Edited By Giuliana Elena Garzone, Mara Logaldo and Francesca Santulli
The contributions collected in this book deal with the representation of conflict in the periodical press, which has often been an arena of adversarial stances, staged and enacted either within the same publication or enlarged to involve various newspapers and magazines in a series of provocations and replies. Underlying all the contributions is the awareness that the periodical press provides an ideal terrain for research on the discursive representation of conflict, having the prerogative to combine insight with a constant updating of the debate. The issue is approached in an interdisciplinary perspective, bringing linguistics and discourse analysis with Periodical Studies, hence highlighting the connection between language and ideology. The focus on lexical choices and rhetorical devices used to tackle current controversial issues such as Brexit, immigration, violence in sports, policies regarding health and food, women’s role and legal matters ultimately transcends national boundaries to become more widely representative of today’s discourses of conflict.
Populism and the Press: Contracting and Expanding (Dis)agreement Space in UK Editorials on Brexit
This chapter originates in a broader project on populism and discourse (Breeze/Zienkowsky forth.), to which the author has contributed considering how populism is constructed by media discourse, specifically editorials and opinion articles (Degano/Sicurella forth.). The debate sparked before and after the referendum, held on June 23, 2016 to decide whether the UK was to leave the European Union, made an ideal object of investigation in this respect, as the Leave camp was led by populists, who cast the Remain side as the establishment or elites standing aloof. The aim was to see if and how editorialists i.e. intellectuals who are per se part of the ‘elite’ targeted by populists (inherently making this situation one of conflict), engage populist views. Underpinning this question was the assumption that if intellectuals are to contribute to fight something they see as undesirable and dangerous (such as populism) they cannot fail to address those who hold populist views.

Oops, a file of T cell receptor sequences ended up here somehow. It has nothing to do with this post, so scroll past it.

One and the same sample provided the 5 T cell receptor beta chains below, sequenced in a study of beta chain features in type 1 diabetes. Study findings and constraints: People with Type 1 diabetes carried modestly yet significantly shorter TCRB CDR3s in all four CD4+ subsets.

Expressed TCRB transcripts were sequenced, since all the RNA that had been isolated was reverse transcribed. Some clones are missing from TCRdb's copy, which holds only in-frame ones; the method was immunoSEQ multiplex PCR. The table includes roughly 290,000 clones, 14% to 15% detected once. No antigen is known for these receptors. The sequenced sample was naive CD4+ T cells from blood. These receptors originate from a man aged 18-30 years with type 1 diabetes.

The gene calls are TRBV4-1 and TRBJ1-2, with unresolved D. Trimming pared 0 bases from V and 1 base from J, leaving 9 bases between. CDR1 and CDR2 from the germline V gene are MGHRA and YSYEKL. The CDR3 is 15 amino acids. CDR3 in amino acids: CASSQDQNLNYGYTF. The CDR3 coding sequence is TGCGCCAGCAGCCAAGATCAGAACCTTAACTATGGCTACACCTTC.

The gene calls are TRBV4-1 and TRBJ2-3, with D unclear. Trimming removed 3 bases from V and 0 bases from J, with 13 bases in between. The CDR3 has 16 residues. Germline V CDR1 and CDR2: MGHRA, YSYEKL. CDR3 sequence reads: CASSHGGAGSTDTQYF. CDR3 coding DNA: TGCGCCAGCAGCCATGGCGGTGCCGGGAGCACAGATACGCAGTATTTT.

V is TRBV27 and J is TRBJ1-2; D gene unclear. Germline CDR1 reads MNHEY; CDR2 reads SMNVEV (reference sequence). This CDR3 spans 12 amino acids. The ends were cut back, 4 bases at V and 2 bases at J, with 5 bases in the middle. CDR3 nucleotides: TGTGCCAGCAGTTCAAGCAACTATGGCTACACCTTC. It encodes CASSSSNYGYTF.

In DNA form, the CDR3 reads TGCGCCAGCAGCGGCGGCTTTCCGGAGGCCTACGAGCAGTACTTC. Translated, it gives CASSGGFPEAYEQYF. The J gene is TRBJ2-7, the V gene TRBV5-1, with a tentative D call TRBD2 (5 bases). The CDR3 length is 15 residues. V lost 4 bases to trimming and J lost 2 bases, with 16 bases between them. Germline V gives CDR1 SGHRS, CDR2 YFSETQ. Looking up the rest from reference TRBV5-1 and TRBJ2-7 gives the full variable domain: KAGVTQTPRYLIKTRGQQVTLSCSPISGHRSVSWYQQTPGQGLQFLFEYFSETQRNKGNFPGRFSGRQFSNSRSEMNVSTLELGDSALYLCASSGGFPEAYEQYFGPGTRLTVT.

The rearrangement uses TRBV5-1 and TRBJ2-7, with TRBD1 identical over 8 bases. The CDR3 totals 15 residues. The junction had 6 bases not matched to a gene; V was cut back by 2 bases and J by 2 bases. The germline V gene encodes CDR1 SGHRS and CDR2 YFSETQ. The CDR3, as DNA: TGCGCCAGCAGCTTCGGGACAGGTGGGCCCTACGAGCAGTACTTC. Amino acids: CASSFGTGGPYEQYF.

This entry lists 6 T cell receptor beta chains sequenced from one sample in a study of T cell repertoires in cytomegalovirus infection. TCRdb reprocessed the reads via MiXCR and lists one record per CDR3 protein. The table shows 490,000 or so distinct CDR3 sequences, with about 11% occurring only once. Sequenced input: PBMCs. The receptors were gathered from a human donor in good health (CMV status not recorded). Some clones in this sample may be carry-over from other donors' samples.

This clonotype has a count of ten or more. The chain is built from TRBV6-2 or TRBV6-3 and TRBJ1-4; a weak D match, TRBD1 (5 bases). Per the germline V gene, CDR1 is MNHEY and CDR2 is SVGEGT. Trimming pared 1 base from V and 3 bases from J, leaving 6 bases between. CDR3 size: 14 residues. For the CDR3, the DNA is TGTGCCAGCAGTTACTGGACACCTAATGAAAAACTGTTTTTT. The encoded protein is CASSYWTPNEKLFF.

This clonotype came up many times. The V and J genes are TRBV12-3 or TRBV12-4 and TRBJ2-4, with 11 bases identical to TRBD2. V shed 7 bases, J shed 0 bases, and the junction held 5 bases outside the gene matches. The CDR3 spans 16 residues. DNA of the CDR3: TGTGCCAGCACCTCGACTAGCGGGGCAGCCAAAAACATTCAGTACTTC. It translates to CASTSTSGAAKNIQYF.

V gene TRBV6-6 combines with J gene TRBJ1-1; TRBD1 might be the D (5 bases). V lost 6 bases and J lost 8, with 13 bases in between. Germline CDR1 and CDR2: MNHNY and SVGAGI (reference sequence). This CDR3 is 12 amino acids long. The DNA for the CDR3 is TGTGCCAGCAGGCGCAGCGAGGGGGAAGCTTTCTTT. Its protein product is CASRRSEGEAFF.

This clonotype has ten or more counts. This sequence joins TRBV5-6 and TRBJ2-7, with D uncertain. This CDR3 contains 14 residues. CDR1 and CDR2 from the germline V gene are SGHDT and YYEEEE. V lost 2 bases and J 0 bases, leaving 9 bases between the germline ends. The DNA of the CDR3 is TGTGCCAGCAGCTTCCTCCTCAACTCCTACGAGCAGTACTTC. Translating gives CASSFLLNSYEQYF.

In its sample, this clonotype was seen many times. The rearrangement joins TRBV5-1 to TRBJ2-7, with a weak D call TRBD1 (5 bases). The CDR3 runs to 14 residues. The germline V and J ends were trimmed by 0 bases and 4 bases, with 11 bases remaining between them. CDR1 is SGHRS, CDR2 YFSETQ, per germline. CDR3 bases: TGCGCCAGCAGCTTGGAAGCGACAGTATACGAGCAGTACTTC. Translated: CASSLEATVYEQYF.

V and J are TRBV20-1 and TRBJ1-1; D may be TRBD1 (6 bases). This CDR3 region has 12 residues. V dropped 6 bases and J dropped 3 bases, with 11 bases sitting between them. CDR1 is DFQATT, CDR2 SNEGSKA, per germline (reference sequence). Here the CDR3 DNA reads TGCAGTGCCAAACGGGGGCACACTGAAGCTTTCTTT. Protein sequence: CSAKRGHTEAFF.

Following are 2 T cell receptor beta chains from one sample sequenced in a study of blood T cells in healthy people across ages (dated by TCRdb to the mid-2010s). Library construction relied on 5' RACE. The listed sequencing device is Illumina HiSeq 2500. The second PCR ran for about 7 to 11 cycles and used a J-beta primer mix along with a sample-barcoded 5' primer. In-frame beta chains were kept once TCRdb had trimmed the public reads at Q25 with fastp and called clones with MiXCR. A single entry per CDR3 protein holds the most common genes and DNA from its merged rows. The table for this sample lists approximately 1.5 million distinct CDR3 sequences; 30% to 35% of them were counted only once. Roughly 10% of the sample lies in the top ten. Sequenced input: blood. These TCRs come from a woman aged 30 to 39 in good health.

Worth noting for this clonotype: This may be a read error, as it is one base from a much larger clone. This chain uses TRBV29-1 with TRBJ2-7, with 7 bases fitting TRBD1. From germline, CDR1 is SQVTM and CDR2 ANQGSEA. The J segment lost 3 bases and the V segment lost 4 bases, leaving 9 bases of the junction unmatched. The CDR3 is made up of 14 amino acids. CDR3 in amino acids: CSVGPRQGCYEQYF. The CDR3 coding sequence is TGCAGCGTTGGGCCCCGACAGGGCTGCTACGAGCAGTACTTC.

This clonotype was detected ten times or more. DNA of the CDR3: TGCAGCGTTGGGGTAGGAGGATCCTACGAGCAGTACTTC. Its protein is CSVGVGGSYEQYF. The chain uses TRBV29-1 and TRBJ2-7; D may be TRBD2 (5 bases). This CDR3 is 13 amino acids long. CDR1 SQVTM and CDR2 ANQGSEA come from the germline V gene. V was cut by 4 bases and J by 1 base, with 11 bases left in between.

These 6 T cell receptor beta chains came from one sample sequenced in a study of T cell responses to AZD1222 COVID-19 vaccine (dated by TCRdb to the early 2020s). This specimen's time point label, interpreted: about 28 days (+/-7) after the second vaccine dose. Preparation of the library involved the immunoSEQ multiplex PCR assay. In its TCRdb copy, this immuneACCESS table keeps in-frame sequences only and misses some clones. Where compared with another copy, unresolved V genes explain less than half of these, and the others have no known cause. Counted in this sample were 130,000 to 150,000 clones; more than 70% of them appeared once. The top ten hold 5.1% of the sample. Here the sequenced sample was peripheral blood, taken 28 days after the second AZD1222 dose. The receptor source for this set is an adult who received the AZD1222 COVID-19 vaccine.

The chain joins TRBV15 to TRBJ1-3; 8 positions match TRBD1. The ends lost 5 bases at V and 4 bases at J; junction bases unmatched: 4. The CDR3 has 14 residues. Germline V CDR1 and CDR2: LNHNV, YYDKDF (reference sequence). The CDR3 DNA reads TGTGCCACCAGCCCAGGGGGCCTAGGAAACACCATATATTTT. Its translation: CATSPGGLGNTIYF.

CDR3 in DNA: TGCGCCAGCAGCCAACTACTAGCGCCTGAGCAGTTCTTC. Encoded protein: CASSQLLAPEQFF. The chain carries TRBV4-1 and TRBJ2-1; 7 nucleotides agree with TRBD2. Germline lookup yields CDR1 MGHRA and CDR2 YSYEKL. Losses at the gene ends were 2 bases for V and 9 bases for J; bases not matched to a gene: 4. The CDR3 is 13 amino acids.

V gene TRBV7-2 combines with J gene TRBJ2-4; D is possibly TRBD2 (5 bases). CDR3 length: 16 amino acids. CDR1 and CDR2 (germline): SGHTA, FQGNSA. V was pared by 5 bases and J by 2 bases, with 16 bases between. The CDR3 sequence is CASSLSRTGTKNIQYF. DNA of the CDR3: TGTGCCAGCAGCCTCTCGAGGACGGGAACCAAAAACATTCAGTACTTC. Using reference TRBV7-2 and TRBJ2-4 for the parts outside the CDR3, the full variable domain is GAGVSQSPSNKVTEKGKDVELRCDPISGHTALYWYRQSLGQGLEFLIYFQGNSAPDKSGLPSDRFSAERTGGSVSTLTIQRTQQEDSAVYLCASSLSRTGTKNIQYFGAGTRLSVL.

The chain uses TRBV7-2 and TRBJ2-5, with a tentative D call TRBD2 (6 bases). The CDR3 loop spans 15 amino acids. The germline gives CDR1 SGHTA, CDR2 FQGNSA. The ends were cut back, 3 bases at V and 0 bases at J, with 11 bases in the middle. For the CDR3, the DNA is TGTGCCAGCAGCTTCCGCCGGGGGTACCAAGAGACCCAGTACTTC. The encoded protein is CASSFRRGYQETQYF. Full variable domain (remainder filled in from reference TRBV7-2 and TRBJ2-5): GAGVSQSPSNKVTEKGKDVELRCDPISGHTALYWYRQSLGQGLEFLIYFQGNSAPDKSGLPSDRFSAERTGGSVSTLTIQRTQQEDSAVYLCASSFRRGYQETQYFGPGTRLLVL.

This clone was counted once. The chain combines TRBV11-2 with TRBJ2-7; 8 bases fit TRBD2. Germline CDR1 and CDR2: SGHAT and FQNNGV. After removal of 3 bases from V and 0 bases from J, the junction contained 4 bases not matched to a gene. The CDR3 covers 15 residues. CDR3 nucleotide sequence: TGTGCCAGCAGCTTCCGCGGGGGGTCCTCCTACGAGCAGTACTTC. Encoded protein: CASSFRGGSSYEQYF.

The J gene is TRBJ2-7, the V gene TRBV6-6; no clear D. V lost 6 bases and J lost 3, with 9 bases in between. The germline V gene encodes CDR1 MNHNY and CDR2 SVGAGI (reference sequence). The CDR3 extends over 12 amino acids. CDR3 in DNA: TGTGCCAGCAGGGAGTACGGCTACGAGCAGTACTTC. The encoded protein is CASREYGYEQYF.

A caveat is in order regarding the persuasive function of editorials. Although they fall in the category of persuasive discourse, they are not purely, and possibly not primarily, a deliberative genre, their function being crucially that of creating a sense of communion with the intended readership. As Lopez-Pan (2015: 288) puts it, “this communion of values—strong, latent, relatively stable and of variable intensity—is presupposed and assumed in advance by the speaker, who articulates the shared culture through his/her speech”. However, such values are not “unconditionally certain and...
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